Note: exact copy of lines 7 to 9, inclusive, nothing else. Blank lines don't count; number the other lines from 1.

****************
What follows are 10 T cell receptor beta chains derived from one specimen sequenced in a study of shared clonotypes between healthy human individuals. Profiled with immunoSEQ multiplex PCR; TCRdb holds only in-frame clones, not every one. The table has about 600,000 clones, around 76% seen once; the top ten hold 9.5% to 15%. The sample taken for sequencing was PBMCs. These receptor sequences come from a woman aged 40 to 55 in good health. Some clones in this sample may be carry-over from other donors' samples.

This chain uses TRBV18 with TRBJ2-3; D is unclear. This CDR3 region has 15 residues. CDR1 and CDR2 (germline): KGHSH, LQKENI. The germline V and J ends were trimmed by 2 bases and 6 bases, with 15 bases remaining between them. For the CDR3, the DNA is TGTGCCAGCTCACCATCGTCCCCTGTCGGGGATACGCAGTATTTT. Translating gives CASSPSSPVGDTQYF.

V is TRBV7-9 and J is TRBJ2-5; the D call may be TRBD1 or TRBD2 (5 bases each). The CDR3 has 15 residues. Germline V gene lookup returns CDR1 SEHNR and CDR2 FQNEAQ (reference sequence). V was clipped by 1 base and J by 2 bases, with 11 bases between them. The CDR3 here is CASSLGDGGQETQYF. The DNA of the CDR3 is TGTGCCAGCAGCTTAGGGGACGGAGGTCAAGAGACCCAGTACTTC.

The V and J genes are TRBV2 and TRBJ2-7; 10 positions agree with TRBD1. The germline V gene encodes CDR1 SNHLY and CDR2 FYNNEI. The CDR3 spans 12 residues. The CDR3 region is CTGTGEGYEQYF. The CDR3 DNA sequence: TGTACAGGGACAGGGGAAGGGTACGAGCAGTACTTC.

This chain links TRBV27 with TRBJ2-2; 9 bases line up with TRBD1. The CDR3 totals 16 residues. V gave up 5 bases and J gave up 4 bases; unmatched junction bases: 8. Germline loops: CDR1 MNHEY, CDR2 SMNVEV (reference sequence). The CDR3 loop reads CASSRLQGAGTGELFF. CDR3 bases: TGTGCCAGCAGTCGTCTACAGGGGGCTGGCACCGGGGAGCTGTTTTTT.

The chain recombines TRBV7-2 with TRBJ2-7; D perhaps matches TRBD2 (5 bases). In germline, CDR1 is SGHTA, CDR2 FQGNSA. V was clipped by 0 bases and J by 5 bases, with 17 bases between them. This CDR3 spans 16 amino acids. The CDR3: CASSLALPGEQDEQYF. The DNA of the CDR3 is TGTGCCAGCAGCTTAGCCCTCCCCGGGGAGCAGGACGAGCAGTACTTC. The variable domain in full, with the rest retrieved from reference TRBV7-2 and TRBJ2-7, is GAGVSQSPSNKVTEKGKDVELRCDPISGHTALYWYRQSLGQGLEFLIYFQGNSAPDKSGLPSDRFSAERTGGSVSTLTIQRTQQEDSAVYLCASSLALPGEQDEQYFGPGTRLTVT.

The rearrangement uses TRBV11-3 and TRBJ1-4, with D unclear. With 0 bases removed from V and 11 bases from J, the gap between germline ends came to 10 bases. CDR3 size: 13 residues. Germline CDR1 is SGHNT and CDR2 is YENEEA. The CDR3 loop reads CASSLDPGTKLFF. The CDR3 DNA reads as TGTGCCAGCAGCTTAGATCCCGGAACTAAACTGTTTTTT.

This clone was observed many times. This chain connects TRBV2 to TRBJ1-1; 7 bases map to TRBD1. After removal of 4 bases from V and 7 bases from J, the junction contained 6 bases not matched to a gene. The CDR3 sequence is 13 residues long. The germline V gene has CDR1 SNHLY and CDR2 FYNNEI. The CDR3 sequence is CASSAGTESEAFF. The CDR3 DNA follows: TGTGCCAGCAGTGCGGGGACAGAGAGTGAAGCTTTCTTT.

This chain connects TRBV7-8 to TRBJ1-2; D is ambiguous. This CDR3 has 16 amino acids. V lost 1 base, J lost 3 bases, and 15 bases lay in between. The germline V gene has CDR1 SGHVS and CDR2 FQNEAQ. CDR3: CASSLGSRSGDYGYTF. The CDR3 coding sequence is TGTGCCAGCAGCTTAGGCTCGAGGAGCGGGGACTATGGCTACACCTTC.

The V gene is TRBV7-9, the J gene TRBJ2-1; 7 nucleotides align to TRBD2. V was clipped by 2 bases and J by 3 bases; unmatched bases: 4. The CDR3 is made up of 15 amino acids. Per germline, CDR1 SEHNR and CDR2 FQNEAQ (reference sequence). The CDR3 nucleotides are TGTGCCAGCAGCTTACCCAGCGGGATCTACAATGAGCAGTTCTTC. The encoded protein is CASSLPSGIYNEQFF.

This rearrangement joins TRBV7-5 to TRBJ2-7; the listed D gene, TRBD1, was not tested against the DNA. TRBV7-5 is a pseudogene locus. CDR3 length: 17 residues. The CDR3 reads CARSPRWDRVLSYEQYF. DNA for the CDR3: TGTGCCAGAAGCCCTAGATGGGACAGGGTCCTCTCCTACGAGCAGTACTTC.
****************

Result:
The rearrangement uses TRBV11-3 and TRBJ1-4, with D unclear. With 0 bases removed from V and 11 bases from J, the gap between germline ends came to 10 bases. CDR3 size: 13 residues. Germline CDR1 is SGHNT and CDR2 is YENEEA. The CDR3 loop reads CASSLDPGTKLFF. The CDR3 DNA reads as TGTGCCAGCAGCTTAGATCCCGGAACTAAACTGTTTTTT.

This clone was observed many times. This chain connects TRBV2 to TRBJ1-1; 7 bases map to TRBD1. After removal of 4 bases from V and 7 bases from J, the junction contained 6 bases not matched to a gene. The CDR3 sequence is 13 residues long. The germline V gene has CDR1 SNHLY and CDR2 FYNNEI. The CDR3 sequence is CASSAGTESEAFF. The CDR3 DNA follows: TGTGCCAGCAGTGCGGGGACAGAGAGTGAAGCTTTCTTT.

This chain connects TRBV7-8 to TRBJ1-2; D is ambiguous. This CDR3 has 16 amino acids. V lost 1 base, J lost 3 bases, and 15 bases lay in between. The germline V gene has CDR1 SGHVS and CDR2 FQNEAQ. CDR3: CASSLGSRSGDYGYTF. The CDR3 coding sequence is TGTGCCAGCAGCTTAGGCTCGAGGAGCGGGGACTATGGCTACACCTTC.